Ran Hirschl, professor of political science and law at the University of Toronto is giving a seminar in Utrecht on the power of the mega-city.
Professor Hirschl will a talk for about 45-50 minutes on his forthcoming book on comparative constitutionalism and mega-cities, followed by a 30-45 minute discussion, and bites and drinks.
Politics, mega-cities and constitutional status
The book itself will only be out in early 2019, but the envisioned focus at this seminar will be on several elements of it, namely: the widening gap between urbanisation trends and constitutional silence on cities in general and mega-cities in particular; attempts to challenge that situation through constitutional litigation (e.g. sanctuary cities in the US and elsewhere); and innovative constitutional thought in the global south concerning mega-cities' constitutional status, with examples from China, Korea, Vietnam but also Russia, Japan, India, Mexico, Brazil and elsewhere.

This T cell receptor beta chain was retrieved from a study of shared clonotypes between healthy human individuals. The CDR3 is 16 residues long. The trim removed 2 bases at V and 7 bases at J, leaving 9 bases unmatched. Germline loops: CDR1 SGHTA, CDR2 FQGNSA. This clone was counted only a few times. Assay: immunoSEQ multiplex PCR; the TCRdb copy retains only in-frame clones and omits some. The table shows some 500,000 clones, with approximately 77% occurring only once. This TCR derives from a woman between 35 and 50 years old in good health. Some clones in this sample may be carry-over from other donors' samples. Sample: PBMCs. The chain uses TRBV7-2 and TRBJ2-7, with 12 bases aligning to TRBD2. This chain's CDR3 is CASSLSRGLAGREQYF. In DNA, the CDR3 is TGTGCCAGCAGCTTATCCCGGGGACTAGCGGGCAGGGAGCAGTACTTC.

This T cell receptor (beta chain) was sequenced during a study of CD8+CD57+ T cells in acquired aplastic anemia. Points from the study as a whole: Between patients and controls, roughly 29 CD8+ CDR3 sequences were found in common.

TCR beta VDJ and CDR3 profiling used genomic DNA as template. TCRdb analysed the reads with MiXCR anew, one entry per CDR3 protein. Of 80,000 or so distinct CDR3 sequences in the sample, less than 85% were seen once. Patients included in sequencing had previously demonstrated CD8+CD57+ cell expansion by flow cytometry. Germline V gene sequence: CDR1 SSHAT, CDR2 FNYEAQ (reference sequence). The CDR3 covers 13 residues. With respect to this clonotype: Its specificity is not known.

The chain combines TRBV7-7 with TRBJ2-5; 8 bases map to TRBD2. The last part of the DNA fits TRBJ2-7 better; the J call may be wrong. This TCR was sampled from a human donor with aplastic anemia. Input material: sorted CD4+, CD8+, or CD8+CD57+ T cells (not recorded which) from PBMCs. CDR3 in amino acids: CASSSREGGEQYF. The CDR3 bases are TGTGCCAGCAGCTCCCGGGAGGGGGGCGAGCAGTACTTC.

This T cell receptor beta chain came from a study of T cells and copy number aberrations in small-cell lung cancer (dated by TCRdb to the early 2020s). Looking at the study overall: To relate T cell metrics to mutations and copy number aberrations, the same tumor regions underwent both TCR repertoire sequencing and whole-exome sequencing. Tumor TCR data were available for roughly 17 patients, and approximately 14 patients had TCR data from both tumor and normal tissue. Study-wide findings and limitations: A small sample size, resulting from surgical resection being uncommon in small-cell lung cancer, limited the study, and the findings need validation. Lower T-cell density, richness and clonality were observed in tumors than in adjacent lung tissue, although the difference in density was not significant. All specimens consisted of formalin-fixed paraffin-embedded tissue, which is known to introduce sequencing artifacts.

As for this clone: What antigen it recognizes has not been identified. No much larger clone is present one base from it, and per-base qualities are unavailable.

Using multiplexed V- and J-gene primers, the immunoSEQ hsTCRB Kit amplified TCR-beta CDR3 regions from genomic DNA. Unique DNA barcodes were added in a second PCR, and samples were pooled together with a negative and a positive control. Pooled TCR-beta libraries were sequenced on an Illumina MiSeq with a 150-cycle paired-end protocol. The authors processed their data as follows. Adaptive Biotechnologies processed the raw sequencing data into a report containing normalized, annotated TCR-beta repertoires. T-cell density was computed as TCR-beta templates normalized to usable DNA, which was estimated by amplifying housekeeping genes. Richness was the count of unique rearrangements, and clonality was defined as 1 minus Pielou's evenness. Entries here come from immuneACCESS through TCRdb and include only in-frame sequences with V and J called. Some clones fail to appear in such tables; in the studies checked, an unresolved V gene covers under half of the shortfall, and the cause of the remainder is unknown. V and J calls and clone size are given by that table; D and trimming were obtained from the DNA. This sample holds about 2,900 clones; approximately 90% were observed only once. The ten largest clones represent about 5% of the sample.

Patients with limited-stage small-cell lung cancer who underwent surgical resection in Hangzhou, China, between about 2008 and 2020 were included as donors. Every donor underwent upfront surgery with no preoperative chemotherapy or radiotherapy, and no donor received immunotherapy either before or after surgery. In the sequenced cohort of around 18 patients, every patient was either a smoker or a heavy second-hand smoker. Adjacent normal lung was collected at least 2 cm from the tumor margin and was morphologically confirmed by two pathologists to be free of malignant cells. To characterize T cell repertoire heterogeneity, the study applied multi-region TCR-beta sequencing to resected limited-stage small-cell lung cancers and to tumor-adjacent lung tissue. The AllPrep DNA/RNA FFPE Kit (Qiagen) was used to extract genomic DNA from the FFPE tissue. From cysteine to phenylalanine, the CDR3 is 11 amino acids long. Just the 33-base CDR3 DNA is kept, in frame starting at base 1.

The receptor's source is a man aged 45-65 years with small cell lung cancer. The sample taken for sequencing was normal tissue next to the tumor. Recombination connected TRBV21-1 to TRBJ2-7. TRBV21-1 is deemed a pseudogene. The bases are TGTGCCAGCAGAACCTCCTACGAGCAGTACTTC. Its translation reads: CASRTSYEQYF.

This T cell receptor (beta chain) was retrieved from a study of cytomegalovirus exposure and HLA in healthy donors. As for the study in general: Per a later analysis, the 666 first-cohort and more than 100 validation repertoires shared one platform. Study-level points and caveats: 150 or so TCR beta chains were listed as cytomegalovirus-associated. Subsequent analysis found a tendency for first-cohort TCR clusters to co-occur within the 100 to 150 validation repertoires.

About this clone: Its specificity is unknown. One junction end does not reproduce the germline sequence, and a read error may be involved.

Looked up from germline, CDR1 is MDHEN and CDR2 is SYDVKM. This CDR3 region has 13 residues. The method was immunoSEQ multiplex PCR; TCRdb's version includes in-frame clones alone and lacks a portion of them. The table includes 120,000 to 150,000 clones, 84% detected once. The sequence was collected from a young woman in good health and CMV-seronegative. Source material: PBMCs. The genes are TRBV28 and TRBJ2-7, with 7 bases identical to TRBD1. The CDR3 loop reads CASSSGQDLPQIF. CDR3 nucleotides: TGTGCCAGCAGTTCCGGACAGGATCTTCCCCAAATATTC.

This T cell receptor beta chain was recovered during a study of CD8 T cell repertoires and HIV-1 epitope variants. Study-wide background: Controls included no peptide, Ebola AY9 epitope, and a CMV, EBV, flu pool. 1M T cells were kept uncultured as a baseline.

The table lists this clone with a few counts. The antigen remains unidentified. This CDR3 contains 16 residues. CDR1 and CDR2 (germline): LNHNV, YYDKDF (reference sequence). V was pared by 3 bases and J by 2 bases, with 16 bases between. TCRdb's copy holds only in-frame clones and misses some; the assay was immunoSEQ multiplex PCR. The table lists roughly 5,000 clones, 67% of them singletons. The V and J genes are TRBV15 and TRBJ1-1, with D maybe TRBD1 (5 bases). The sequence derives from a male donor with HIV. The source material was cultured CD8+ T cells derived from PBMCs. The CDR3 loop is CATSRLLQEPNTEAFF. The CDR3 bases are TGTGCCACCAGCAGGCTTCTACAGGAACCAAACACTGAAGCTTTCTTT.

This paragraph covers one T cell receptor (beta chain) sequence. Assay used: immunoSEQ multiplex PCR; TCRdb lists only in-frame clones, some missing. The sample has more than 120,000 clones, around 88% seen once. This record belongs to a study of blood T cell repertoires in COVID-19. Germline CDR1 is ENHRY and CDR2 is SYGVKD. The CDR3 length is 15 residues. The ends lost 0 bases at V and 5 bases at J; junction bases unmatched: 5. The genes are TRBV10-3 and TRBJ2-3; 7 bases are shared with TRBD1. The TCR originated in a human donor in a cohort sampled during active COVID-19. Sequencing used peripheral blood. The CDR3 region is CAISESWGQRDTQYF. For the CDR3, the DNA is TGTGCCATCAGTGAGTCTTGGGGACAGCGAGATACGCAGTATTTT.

Granting mega-cities additional powers
Throughout the discussion, Ran Hirschl will emphasise the political perimeters of constitutional innovation and stagnation in that area, mainly the state's structural reluctance to grant mega-cities additional powers, as well as the mega-city problem as a proxy for thinking about broader demographic and spatial challenges to contemporary constitutional thought.